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Old 29th August 2012, 14:10   #211
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Originally Posted by Wolfheart View Post
Canada has currently halted acepting Skilled Worker applications. Australia would be a better option at least in terms of visa availability.

One word of advice, when you choose any immigration consultant, make sure you choose one that is registered with the Migration Agents Registration Authority (www.mara.gov.au). Going with unregistered immigration consultants makes you vulnerable to fraud.
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I know someone here in Hyderabad who is a MARA agent, Mr Prasad. You can call him on 9959992458. Please do due diligence before availing the services.
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@KPGB,

There is no need for any agent to apply for Canada/Australia. All the relevant info is available on their websites. Anyone can do it with some research. Agents does not and cannot do anything more than what you can. There is a process in place and everyone has to go thru it. Agents do not have a special inside route to get you in. Please don't waste your hard earned money.
Wolfheart,lejhoom,VLOCT,

Thank you very much for the valuable piece of advise - this definitely helps me to weigh in my options. I'll do my bit and see where this leads me to :-). I am an IT professional with 12 years experience - my only concern is that I need to land in a decent job relevant to my experience and I am finding it hard to get any leads from here. Not sure if the emigration way will work to my favor but I'll try my chance.

Thanks
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Old 29th August 2012, 14:30   #212
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Default Re: Emigrating to a Foreign Land!! Is It Worth It?

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Originally Posted by adits View Post
As others have said, each persons outlook is different basis their own personal circumstances. However, if you look at these points objectively, this is my opinion -
Good post! Thank you

Instead of going to the India v/s US route, I would like to mention a few points for those who are contemplating about migrating to another country (long term).

Know the reason to migrate. For e.g.; I want to make this move because (1) better job prospects / money (2) better living standards (3) explore/ know a different culture. A mix of all the 3 points works the best. If you are going just because of the first reason, there is a high probability of you to remain as an unhappy soul.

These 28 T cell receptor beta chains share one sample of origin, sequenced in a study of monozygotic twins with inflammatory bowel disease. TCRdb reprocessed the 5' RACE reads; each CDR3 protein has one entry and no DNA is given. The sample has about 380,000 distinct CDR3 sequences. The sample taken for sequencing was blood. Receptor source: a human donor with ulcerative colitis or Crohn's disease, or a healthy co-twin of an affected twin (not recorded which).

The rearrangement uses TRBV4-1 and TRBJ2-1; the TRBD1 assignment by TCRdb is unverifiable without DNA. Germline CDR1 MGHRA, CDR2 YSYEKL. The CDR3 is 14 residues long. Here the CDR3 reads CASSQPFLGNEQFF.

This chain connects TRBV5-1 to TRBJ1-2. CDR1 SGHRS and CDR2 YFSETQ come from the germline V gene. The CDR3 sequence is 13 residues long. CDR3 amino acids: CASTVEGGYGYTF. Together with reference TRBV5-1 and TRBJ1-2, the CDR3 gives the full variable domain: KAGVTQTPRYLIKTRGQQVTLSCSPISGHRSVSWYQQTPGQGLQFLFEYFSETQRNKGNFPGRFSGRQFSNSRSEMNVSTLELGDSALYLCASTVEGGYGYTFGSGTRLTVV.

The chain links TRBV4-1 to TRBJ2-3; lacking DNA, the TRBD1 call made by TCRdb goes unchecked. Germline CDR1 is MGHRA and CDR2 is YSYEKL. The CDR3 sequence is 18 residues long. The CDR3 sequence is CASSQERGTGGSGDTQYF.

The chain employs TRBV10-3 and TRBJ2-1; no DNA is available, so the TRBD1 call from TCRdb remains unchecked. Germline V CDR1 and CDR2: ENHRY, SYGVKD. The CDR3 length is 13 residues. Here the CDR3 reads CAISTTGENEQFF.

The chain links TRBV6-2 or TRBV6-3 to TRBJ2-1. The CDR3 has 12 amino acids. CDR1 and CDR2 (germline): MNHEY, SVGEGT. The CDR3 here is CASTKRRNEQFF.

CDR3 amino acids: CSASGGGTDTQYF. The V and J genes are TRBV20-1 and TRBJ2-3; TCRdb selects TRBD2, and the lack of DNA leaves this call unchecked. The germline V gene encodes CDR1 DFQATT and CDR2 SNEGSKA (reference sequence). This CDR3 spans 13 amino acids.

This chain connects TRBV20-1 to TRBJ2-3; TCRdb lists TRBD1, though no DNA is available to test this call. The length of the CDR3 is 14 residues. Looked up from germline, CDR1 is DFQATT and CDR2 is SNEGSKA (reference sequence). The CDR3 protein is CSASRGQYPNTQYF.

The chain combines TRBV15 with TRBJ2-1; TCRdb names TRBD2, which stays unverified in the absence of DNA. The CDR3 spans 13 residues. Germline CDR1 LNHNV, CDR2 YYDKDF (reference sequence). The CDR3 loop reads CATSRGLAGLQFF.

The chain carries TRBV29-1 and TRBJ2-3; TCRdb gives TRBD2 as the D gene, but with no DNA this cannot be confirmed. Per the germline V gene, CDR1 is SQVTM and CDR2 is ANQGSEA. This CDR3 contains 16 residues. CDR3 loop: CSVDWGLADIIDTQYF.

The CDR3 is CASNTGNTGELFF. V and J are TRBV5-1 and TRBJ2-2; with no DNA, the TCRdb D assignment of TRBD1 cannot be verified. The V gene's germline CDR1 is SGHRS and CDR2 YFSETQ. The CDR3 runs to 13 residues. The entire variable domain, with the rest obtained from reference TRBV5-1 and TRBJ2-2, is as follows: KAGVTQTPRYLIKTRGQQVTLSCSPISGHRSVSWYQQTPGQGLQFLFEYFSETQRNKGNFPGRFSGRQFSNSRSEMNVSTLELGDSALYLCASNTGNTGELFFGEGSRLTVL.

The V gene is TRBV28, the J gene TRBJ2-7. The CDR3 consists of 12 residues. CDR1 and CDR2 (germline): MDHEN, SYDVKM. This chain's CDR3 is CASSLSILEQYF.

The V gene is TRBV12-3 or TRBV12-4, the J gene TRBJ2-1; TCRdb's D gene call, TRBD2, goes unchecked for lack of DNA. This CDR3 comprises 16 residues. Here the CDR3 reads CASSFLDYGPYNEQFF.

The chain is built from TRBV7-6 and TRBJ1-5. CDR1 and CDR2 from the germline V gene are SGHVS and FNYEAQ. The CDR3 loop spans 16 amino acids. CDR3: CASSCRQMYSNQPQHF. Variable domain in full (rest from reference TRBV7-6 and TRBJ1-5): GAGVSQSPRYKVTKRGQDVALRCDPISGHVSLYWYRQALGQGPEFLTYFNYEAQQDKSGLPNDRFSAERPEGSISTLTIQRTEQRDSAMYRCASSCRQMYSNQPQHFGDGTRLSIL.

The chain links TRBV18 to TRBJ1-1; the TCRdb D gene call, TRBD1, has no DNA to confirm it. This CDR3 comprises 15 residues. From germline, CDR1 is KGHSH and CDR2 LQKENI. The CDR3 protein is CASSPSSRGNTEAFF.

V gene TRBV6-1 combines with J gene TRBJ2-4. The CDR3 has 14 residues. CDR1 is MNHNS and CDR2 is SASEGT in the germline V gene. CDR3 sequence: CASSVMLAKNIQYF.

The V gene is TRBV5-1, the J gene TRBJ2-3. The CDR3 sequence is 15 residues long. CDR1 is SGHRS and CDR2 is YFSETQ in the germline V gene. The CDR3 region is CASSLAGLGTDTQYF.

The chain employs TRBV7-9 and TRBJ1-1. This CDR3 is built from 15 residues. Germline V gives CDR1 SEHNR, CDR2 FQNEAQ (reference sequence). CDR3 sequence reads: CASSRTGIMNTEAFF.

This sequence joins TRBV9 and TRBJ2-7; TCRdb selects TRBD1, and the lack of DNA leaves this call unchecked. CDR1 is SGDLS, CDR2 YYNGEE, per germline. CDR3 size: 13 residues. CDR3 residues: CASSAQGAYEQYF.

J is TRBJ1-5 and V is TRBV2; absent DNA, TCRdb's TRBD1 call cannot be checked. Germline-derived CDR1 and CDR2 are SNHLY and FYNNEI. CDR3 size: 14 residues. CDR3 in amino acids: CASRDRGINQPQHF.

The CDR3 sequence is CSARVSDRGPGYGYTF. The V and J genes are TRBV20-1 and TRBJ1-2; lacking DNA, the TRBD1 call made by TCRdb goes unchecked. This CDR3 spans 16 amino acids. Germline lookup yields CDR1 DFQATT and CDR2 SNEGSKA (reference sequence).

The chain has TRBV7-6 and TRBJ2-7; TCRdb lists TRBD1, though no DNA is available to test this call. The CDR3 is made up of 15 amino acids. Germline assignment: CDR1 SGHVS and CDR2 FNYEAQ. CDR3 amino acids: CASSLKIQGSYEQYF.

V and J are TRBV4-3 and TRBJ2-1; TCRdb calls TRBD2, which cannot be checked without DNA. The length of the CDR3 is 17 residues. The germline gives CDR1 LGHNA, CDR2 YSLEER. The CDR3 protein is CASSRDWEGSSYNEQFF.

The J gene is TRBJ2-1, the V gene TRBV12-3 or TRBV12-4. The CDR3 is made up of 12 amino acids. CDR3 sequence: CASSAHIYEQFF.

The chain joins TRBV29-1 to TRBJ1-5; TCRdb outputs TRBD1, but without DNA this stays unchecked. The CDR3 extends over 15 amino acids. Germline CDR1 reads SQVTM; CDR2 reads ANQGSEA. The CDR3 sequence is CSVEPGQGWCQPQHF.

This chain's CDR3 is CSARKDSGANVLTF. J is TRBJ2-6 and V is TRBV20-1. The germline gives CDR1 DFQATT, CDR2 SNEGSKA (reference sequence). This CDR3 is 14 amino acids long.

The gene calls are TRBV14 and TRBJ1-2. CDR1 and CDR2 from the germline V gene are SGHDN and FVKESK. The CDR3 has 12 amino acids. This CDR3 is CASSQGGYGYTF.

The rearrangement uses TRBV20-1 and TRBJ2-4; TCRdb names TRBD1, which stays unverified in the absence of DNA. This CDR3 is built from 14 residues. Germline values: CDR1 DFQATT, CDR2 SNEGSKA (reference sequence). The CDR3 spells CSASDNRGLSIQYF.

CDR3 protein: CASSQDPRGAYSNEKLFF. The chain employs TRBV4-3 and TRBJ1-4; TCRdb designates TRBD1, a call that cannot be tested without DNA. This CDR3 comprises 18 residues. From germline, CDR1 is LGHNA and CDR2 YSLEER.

Learn about the place. In some cases, the money maybe excellent but the place maybe extremely unsuitable for you as a person. It could be the social makeup of the place, food habits etc. Doing your research will help in understanding, and respecting the cultural nuances of the location.

Go with an open mind. Remove preconceived notions that you’ll have negative experiences due to your race, colour etc. This will help you to gel with the new place much faster. And key part is not to think that you’re dealing with foreigners. Infact you’re dealing with the natives. Remember, in a foreign land, you’re the foreigner and not the other way around.
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Old 29th August 2012, 14:44   #213
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Default Re: Emigrating to a Foreign Land!! Is It Worth It?

Another perspective that i thought of. For those who are thinking whether they should emigrate or not; because of racism, cultural differences, affordabilty etc. Probably discussed already.

If emigration is about affording a few basic luxuries of life and technology - If you actually look at affording things, for eg: a good house, latest TV, a reasonably good car etc., i think we are on par with Foreign countries (or very close). For eg: there was a time when camera was a luxury and SLR super luxury. Now most of us can easily afford a Canon 5D Mark III or D800 with a few months of savings (minor savings) or by swiping my credit card (which is what most people do). The EMI culture is catching up fast, you can buy a lot of things on EMI, which once was considered a western thing. You get reasonably well maintained used BMW, Camry, Accords for less than 10L. If some sensible law changes happen, more things will become affordable, that's a wild guess by me though (like FDI in retail, reduing import duties for cars etc.) Technology wise, i see lot of people using iphones, Galaxy S2 and S3 etc., even teenagers !!! With more and more phone models coming in this gap will reduce too. Broadband is used by all, speeds are increasing and we will soon catch up on that.

About the cultural differences - One big concern that a lot of the folks earlier had while emigrating was about the conflict of cultures. I mean, in Indian culture, we are used to respecting elders (and not questioning them even if they are wrong), being very religious, wearing dress that are traditional in nature (often forgetting convenience), not drink, eat less non-veg and be more vegetarian (religious influences too), not discuss "f" words and about love, relationships with parents and what not ?